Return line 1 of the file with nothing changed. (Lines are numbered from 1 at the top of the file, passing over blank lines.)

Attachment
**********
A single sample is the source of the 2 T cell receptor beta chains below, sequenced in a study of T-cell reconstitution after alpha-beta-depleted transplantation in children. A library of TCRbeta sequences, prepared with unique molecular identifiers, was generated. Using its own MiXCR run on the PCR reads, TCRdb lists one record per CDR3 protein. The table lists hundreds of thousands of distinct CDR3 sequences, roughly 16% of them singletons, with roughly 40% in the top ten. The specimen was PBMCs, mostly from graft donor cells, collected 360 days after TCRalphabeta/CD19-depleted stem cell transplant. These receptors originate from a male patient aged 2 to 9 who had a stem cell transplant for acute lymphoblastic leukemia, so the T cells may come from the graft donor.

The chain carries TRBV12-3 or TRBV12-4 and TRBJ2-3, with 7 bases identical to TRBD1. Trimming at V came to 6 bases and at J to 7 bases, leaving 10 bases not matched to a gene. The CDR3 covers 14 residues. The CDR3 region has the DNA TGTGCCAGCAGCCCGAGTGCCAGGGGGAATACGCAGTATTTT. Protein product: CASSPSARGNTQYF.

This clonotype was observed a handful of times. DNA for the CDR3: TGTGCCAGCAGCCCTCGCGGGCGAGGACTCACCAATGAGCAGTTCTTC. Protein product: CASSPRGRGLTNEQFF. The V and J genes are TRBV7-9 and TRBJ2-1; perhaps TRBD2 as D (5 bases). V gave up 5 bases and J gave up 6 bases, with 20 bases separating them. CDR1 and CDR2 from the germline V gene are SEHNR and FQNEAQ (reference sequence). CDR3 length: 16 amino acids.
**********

A single sample is the source of the 2 T cell receptor beta chains below, sequenced in a study of T-cell reconstitution after alpha-beta-depleted transplantation in children. A library of TCRbeta sequences, prepared with unique molecular identifiers, was generated. Using its own MiXCR run on the PCR reads, TCRdb lists one record per CDR3 protein. The table lists hundreds of thousands of distinct CDR3 sequences, roughly 16% of them singletons, with roughly 40% in the top ten. The specimen was PBMCs, mostly from graft donor cells, collected 360 days after TCRalphabeta/CD19-depleted stem cell transplant. These receptors originate from a male patient aged 2 to 9 who had a stem cell transplant for acute lymphoblastic leukemia, so the T cells may come from the graft donor.